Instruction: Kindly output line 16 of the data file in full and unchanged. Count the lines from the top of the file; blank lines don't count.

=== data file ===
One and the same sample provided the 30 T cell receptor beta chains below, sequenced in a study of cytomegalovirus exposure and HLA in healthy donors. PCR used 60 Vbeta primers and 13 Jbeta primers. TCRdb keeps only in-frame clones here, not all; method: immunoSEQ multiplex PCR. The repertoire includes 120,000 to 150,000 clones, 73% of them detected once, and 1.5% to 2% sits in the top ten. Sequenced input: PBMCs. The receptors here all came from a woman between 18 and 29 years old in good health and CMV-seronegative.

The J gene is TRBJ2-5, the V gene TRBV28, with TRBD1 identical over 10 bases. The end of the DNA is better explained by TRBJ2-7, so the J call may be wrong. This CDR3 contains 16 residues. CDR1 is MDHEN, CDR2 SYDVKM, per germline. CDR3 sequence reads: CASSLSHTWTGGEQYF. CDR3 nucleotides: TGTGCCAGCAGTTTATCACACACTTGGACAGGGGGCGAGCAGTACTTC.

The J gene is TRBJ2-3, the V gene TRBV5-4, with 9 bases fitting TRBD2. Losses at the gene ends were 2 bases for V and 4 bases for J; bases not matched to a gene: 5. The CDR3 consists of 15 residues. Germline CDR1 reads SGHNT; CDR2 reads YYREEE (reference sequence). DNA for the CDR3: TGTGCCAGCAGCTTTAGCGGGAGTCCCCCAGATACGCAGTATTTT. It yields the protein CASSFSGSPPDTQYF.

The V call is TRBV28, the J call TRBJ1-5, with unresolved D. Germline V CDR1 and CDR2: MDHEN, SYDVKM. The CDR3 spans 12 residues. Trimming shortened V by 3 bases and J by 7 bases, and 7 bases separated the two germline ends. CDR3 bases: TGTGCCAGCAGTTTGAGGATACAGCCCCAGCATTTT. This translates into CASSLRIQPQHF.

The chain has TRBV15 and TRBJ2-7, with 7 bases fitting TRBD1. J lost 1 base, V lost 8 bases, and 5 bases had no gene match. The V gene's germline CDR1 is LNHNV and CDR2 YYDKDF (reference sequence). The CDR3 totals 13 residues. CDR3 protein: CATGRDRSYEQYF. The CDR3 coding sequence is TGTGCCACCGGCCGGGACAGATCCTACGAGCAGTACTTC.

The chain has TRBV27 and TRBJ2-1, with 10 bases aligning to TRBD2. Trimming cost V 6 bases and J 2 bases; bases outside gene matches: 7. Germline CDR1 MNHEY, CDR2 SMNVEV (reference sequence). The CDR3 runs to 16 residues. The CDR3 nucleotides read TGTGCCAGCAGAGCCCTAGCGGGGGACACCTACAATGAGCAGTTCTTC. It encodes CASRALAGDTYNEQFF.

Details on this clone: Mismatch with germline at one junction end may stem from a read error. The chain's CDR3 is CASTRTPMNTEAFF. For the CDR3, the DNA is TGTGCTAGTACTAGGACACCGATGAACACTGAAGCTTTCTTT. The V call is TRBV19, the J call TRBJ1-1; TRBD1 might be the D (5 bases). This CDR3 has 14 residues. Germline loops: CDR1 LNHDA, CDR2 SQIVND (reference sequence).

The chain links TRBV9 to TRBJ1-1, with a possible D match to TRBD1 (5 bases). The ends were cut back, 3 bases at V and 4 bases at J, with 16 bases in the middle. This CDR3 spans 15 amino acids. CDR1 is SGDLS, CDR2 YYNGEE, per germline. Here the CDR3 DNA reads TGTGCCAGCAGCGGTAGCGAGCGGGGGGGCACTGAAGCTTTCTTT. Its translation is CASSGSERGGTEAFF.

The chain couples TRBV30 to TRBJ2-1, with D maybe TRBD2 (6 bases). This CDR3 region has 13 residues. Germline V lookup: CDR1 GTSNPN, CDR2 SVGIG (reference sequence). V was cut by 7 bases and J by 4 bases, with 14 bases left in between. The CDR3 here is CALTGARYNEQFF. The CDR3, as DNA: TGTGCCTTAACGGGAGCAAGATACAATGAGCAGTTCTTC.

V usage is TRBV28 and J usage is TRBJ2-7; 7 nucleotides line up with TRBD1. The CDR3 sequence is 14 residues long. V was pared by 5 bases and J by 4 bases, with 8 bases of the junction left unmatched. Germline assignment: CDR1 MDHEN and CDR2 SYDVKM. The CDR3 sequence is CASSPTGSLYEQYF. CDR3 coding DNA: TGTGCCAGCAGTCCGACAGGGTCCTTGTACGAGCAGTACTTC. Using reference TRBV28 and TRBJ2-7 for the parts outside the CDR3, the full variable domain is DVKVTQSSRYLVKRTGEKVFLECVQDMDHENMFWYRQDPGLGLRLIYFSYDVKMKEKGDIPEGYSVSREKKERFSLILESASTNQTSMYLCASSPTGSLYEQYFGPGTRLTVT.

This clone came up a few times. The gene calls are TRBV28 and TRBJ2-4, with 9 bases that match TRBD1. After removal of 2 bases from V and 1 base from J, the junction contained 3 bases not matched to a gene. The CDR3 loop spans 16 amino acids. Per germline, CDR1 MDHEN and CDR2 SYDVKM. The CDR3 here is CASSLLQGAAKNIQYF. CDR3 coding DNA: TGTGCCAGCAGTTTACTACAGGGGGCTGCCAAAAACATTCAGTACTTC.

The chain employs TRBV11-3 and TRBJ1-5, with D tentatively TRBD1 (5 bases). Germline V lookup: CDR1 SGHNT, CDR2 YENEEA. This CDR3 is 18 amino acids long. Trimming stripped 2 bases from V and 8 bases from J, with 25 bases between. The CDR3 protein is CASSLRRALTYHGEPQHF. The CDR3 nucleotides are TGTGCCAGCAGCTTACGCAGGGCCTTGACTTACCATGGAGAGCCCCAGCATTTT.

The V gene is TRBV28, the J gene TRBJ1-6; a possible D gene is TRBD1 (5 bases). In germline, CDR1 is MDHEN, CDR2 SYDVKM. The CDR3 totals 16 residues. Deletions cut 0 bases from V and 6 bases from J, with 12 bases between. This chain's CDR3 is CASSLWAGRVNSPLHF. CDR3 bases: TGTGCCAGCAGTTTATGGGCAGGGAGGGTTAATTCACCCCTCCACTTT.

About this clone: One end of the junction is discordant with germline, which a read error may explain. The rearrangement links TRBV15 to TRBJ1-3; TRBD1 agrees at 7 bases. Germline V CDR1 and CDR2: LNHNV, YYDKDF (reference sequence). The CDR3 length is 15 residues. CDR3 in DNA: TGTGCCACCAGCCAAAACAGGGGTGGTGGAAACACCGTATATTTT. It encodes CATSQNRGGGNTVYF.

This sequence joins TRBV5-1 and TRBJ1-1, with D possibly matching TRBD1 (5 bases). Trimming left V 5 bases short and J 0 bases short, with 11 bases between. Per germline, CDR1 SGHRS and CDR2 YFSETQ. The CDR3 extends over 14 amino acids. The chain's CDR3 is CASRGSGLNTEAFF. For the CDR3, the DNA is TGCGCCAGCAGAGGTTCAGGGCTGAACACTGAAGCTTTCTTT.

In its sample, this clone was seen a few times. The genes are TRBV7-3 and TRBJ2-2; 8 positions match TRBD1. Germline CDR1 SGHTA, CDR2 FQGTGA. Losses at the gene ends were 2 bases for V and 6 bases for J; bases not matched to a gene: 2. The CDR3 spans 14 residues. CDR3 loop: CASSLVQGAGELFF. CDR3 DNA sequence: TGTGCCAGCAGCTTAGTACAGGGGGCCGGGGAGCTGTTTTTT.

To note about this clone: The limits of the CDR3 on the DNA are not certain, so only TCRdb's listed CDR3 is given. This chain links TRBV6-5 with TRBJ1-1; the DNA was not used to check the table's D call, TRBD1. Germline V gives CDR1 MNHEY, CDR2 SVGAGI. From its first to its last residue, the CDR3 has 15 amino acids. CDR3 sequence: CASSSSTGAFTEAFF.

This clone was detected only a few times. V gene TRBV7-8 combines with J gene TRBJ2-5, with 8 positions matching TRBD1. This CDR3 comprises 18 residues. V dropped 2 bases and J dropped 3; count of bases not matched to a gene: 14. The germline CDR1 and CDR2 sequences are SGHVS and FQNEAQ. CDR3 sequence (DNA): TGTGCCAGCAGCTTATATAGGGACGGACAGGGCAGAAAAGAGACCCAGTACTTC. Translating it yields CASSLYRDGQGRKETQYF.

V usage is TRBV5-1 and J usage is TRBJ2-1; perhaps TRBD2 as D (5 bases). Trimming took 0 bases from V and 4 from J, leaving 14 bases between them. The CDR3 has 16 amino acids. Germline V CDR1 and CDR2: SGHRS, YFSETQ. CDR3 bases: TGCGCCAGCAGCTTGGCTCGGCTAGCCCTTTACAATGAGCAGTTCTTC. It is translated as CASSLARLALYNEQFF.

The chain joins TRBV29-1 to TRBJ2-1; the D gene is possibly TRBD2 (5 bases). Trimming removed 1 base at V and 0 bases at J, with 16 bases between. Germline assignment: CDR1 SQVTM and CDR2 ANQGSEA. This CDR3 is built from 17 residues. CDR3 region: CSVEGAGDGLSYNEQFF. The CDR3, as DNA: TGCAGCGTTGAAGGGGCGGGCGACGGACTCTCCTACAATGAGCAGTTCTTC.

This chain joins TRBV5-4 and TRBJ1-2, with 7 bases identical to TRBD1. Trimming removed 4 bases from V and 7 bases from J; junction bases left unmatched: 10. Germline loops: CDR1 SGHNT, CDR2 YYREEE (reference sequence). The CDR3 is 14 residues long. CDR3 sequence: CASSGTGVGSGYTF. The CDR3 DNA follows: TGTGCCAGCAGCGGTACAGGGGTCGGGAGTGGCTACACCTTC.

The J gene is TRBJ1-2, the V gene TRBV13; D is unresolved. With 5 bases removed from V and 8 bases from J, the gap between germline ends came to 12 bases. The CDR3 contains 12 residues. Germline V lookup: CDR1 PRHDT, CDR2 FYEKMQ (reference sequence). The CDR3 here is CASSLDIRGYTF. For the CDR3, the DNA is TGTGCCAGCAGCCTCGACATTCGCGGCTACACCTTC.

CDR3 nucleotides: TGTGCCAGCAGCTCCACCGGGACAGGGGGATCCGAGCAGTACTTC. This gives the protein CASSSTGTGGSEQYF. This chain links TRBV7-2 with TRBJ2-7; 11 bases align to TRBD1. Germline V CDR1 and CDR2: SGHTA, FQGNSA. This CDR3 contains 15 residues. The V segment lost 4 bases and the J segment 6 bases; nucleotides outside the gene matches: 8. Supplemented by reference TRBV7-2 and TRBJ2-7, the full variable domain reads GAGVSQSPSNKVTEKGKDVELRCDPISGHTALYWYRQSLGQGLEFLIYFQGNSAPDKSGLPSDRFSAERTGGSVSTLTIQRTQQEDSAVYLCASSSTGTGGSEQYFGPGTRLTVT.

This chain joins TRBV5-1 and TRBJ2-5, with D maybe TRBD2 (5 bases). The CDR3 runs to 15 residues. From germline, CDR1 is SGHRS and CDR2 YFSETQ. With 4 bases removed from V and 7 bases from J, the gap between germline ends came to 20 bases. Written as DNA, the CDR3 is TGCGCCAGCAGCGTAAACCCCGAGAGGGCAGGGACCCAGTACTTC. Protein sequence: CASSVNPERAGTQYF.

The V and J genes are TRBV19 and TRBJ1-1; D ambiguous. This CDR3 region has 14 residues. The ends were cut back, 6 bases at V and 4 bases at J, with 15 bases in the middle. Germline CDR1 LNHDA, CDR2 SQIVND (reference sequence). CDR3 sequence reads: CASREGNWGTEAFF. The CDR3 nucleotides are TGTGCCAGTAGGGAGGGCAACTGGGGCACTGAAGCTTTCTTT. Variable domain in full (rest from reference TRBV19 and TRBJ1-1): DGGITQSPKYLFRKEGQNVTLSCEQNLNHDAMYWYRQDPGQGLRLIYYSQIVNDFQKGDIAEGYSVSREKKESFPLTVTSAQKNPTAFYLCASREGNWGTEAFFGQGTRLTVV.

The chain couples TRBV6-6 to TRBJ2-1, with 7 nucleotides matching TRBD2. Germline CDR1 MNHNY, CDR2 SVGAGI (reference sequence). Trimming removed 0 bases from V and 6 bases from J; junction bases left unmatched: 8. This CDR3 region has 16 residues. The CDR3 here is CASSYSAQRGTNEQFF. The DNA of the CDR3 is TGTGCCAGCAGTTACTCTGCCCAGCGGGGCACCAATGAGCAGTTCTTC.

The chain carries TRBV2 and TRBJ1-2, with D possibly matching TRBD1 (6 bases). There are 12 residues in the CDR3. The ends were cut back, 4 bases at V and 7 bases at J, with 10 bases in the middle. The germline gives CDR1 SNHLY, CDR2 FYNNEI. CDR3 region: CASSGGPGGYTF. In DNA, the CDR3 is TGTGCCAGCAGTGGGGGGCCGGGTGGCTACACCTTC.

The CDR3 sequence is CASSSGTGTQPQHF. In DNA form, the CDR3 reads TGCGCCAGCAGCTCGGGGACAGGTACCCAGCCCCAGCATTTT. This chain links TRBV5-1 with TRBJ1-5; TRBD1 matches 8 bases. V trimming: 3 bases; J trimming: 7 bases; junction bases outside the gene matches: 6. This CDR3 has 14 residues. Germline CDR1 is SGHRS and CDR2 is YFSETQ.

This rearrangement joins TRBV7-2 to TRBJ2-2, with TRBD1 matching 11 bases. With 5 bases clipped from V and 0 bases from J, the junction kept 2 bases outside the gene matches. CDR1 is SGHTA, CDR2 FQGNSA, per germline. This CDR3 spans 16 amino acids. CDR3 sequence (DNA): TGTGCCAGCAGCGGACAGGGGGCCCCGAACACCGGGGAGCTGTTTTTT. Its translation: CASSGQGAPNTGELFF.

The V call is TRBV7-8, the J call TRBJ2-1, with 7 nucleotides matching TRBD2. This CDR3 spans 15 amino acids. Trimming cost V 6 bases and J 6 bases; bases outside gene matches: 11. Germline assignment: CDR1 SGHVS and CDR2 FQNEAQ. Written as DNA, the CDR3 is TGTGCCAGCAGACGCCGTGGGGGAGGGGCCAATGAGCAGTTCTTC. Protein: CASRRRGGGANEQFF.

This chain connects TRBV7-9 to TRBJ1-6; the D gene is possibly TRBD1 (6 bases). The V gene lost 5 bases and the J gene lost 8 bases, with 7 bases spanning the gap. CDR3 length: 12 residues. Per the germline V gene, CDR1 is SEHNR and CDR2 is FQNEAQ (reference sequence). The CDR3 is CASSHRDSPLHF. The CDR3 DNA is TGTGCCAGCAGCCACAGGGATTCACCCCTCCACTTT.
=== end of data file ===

In its sample, this clone was seen a few times. The genes are TRBV7-3 and TRBJ2-2; 8 positions match TRBD1. Germline CDR1 SGHTA, CDR2 FQGTGA. Losses at the gene ends were 2 bases for V and 6 bases for J; bases not matched to a gene: 2. The CDR3 spans 14 residues. CDR3 loop: CASSLVQGAGELFF. CDR3 DNA sequence: TGTGCCAGCAGCTTAGTACAGGGGGCCGGGGAGCTGTTTTTT.